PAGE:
Monty Python’s THE MEANING OF LIFE 30th Anniversary Edition Blu-ray Review

by     Posted 189 days ago


The Meaning of Life makes the ideal swan song for legendary comedy troupe Monty Python. And that’s not the same thing as saying it’s perfect. It essentially replicates the sketch-style comedy of their television show, covering the Seven Ages of Man in an uproarious send up of God, religion and the profound questions that never seem to have a definitive answer. This marks a break from their shaggy-dog-plot approach to The Holy Grail and The Life of Brian, which presumed to tell a coherent story no matter how many ridiculous detours they took in the meantime. The Meaning of Life got them back to their roots in grand fashion… and that includes some glaring weaknesses along with their undiminished strengths. Hit the jump for the full review.

BATES MOTEL: Season One Blu-ray Review

by     Posted 214 days ago


It’s hard to believe that Psycho actually qualifies as a franchise, mostly because everything after the immortal original was a steaming pile of cow flop.  Three theatrical sequels, one aborted TV pilot, the well-intentioned but ultimately pointless Gus Van Sant thing… it hasn’t been an easy ride for Norman Bates and his mother. Until now.

Bates Motel starts out feeling like a terrible gimmick, covering Norman’s (Freddie Highmore) formative years in what initially promises to be a one-trick pony.  Instead, the show serves up a meaty cocktail of American Gothic, as Mrs. Bates (Vera Farmiga) buys a quiet hotel with her young son in hopes of escaping a very checkered past.  Naturally, things go from bad to worse as the hotel’s old owner shows up, the local sheriff (Nestor Carbonell) pops in to ask awkward questions, and bodies both real and metaphorical start getting dumped in out-of-the-way places.   Hit the jump for my full review of Bates Motel season one on Blu-ray.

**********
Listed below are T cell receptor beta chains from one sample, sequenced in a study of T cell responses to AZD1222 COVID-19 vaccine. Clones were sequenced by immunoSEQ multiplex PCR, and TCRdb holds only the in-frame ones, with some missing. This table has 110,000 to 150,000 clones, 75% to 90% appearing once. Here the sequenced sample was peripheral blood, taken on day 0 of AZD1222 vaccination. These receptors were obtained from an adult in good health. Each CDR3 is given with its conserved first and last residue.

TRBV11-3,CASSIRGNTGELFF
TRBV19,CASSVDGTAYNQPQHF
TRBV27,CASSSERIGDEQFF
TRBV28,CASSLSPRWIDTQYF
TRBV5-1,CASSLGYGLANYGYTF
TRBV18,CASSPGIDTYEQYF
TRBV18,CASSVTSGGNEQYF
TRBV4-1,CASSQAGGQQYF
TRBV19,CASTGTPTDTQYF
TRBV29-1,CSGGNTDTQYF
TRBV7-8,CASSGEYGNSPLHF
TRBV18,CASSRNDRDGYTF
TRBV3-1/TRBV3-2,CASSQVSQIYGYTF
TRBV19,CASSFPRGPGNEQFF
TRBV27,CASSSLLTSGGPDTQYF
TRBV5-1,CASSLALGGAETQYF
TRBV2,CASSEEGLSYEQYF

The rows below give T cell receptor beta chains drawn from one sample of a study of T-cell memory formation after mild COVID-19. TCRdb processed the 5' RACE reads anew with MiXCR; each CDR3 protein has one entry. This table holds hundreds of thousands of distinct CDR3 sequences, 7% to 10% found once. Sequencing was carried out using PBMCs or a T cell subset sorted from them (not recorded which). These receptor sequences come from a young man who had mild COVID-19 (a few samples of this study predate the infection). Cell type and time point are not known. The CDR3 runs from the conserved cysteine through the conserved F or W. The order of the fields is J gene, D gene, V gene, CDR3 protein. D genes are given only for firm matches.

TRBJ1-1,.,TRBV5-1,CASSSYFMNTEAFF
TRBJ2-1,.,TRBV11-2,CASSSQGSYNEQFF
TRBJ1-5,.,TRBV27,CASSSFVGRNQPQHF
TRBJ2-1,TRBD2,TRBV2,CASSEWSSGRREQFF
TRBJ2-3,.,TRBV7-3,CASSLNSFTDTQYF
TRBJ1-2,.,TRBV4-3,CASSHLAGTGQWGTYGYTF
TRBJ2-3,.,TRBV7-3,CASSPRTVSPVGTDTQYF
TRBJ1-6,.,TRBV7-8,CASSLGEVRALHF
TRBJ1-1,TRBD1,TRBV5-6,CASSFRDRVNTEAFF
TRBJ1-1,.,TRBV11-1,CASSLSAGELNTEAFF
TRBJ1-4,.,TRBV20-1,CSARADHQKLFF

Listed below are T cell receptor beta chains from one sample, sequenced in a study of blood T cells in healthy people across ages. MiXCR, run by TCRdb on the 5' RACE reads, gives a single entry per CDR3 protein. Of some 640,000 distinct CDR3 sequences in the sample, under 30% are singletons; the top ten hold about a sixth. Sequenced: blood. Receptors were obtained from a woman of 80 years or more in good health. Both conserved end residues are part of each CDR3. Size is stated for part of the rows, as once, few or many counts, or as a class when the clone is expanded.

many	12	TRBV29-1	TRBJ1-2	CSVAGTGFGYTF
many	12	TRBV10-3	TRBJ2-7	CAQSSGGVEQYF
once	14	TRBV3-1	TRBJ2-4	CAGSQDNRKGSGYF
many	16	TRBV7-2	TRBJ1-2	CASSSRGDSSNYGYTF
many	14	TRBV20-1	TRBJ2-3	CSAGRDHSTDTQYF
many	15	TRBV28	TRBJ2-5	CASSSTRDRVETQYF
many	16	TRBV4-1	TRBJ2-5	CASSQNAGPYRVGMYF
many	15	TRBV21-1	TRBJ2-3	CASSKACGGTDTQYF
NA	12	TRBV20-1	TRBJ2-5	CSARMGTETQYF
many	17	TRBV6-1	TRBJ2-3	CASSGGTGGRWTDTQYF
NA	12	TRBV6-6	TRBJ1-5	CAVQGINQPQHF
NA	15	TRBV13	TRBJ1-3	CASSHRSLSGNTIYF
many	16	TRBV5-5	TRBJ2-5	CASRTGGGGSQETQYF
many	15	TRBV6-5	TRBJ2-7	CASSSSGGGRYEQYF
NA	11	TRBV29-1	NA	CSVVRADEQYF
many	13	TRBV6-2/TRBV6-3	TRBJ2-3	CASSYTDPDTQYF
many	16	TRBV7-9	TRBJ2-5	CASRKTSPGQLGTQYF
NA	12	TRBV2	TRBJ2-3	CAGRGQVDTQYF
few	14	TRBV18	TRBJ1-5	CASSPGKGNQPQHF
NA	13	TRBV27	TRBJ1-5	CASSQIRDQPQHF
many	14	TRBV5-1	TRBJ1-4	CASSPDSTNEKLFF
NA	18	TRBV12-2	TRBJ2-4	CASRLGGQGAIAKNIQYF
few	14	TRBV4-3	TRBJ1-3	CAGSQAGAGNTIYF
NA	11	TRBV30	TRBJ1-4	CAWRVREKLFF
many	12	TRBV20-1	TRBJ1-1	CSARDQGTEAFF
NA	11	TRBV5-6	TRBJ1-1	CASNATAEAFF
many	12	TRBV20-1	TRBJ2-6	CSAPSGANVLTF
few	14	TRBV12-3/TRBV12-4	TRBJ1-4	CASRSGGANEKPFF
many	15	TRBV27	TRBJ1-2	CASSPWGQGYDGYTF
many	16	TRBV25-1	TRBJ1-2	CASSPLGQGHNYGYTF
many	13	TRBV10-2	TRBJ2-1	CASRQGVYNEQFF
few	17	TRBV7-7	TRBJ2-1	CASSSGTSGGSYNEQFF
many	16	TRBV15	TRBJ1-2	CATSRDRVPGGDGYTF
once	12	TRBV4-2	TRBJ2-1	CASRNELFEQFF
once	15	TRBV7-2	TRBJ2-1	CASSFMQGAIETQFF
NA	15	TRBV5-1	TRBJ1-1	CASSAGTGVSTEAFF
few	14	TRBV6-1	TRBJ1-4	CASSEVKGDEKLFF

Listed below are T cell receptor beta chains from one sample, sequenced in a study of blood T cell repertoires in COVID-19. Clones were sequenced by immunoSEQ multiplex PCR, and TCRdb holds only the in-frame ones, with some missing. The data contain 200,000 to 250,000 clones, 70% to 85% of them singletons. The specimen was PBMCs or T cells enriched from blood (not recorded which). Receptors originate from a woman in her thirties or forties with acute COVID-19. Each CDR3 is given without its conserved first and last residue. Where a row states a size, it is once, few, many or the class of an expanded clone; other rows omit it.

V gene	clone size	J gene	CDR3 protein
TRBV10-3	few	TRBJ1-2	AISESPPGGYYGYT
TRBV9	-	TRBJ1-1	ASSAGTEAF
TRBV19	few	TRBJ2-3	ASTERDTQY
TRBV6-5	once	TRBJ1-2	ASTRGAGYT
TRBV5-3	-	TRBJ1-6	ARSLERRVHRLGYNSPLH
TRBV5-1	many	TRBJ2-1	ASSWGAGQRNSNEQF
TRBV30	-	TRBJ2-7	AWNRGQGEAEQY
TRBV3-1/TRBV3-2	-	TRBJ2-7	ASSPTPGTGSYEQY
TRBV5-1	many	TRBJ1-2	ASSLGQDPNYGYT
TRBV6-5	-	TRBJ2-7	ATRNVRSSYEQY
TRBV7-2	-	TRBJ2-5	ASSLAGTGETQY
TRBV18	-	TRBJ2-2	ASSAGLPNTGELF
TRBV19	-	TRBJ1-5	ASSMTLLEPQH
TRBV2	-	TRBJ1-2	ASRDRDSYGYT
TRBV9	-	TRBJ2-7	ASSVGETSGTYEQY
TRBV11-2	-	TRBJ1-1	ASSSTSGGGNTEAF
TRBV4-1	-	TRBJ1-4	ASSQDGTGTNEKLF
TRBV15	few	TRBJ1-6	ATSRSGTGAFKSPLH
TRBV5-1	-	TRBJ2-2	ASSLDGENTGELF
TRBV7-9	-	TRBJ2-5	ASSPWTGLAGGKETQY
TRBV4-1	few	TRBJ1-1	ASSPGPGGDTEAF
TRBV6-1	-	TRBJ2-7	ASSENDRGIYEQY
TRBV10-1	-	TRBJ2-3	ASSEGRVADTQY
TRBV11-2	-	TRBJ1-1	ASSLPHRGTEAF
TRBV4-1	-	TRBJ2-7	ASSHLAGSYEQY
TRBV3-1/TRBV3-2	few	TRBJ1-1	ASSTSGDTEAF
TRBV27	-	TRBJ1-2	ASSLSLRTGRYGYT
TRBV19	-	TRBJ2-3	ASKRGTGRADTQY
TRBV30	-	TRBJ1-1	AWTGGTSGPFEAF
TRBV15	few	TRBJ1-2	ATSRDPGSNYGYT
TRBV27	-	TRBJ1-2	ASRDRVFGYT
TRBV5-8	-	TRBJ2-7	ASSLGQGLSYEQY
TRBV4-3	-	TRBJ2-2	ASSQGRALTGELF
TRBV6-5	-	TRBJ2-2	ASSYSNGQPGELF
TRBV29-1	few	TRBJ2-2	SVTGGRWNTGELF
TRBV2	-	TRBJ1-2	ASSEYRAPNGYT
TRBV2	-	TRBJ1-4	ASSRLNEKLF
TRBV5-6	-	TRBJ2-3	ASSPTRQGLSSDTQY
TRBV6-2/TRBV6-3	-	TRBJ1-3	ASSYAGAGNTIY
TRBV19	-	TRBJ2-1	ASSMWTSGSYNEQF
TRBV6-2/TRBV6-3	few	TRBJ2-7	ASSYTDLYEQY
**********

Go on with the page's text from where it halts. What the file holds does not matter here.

ARROW: The Complete First Season Blu-ray Review

by     Posted 217 days ago


As we watch DC Comics desperately playing catch-up with arch-rival Marvel in the feature film department, it’s interesting to remember that they pretty much own the field as far as prime-time TV shows go. Their record stretches back to the George Reeves Superman show, and includes Adam West, Lynda Carter, the Smallville gang and Lois and Clark among others. Marvel, on the other hand, basically just has the 70s Incredible Hulk and a few pilots, TV movies and one-season-and-out losers. (We’ve yet to see whether Agents of S.H.I.E.L.D. will change that, but no matter.)  To their list of winners, you can add Arrow, which proved another hit for the CW and now comes to us on Blu-ray. Hit the jump for my full review of the show’s first season on Blu-ray.

BOARDWALK EMPIRE Season 3 Blu-ray Review

by     Posted 233 days ago


Having established a solid precedent for its first two seasons, Boardwalk Empire ran a serious risk of letting us down in the third. Having established its sweeping scope of Prohibition-era crime, it seemed to grow more timid, focusing on domestic soap opera elements rather than the marvelous gangster saga it had promised. The character arcs seemed to be stalling, things were moving forward at a slower pace than we might expect. What could be done?

Frankly, an Emmy-nominated supporting figure was a big step in the right direction. Hit the jump for my full review.

EVIL DEAD Blu-ray Review

by     Posted 235 days ago